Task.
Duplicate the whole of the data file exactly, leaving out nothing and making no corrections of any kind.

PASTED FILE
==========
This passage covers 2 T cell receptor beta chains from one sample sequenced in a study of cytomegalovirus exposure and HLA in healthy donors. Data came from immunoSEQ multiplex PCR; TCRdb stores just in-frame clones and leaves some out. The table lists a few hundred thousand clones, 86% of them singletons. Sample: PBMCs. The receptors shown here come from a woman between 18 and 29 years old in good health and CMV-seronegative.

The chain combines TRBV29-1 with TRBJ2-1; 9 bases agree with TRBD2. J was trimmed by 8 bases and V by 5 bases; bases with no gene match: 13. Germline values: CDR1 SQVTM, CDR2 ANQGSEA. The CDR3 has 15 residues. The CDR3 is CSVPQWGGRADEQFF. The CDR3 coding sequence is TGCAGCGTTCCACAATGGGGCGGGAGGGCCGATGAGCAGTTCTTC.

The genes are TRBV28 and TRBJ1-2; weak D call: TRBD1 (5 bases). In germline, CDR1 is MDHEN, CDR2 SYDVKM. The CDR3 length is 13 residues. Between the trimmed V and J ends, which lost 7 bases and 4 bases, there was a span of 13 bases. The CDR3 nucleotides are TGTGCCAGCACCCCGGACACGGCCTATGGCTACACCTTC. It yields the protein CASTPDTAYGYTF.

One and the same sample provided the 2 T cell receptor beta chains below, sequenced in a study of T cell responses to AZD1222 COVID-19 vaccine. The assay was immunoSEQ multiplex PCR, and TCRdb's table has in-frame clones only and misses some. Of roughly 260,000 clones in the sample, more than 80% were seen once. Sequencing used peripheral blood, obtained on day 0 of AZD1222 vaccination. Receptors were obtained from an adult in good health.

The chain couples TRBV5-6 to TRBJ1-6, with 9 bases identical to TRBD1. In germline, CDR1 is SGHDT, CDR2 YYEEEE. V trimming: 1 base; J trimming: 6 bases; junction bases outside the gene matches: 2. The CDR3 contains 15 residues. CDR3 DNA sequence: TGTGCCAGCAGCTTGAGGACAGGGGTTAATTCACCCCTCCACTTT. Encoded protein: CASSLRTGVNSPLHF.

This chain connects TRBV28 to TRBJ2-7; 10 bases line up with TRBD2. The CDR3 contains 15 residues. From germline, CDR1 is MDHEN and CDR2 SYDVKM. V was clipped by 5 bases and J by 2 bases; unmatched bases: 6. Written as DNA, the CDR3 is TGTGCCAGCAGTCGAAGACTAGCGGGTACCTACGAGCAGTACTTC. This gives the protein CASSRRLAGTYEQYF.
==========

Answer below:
This passage covers 2 T cell receptor beta chains from one sample sequenced in a study of cytomegalovirus exposure and HLA in healthy donors. Data came from immunoSEQ multiplex PCR; TCRdb stores just in-frame clones and leaves some out. The table lists a few hundred thousand clones, 86% of them singletons. Sample: PBMCs. The receptors shown here come from a woman between 18 and 29 years old in good health and CMV-seronegative.

The chain combines TRBV29-1 with TRBJ2-1; 9 bases agree with TRBD2. J was trimmed by 8 bases and V by 5 bases; bases with no gene match: 13. Germline values: CDR1 SQVTM, CDR2 ANQGSEA. The CDR3 has 15 residues. The CDR3 is CSVPQWGGRADEQFF. The CDR3 coding sequence is TGCAGCGTTCCACAATGGGGCGGGAGGGCCGATGAGCAGTTCTTC.

The genes are TRBV28 and TRBJ1-2; weak D call: TRBD1 (5 bases). In germline, CDR1 is MDHEN, CDR2 SYDVKM. The CDR3 length is 13 residues. Between the trimmed V and J ends, which lost 7 bases and 4 bases, there was a span of 13 bases. The CDR3 nucleotides are TGTGCCAGCACCCCGGACACGGCCTATGGCTACACCTTC. It yields the protein CASTPDTAYGYTF.

One and the same sample provided the 2 T cell receptor beta chains below, sequenced in a study of T cell responses to AZD1222 COVID-19 vaccine. The assay was immunoSEQ multiplex PCR, and TCRdb's table has in-frame clones only and misses some. Of roughly 260,000 clones in the sample, more than 80% were seen once. Sequencing used peripheral blood, obtained on day 0 of AZD1222 vaccination. Receptors were obtained from an adult in good health.

The chain couples TRBV5-6 to TRBJ1-6, with 9 bases identical to TRBD1. In germline, CDR1 is SGHDT, CDR2 YYEEEE. V trimming: 1 base; J trimming: 6 bases; junction bases outside the gene matches: 2. The CDR3 contains 15 residues. CDR3 DNA sequence: TGTGCCAGCAGCTTGAGGACAGGGGTTAATTCACCCCTCCACTTT. Encoded protein: CASSLRTGVNSPLHF.

This chain connects TRBV28 to TRBJ2-7; 10 bases line up with TRBD2. The CDR3 contains 15 residues. From germline, CDR1 is MDHEN and CDR2 SYDVKM. V was clipped by 5 bases and J by 2 bases; unmatched bases: 6. Written as DNA, the CDR3 is TGTGCCAGCAGTCGAAGACTAGCGGGTACCTACGAGCAGTACTTC. This gives the protein CASSRRLAGTYEQYF.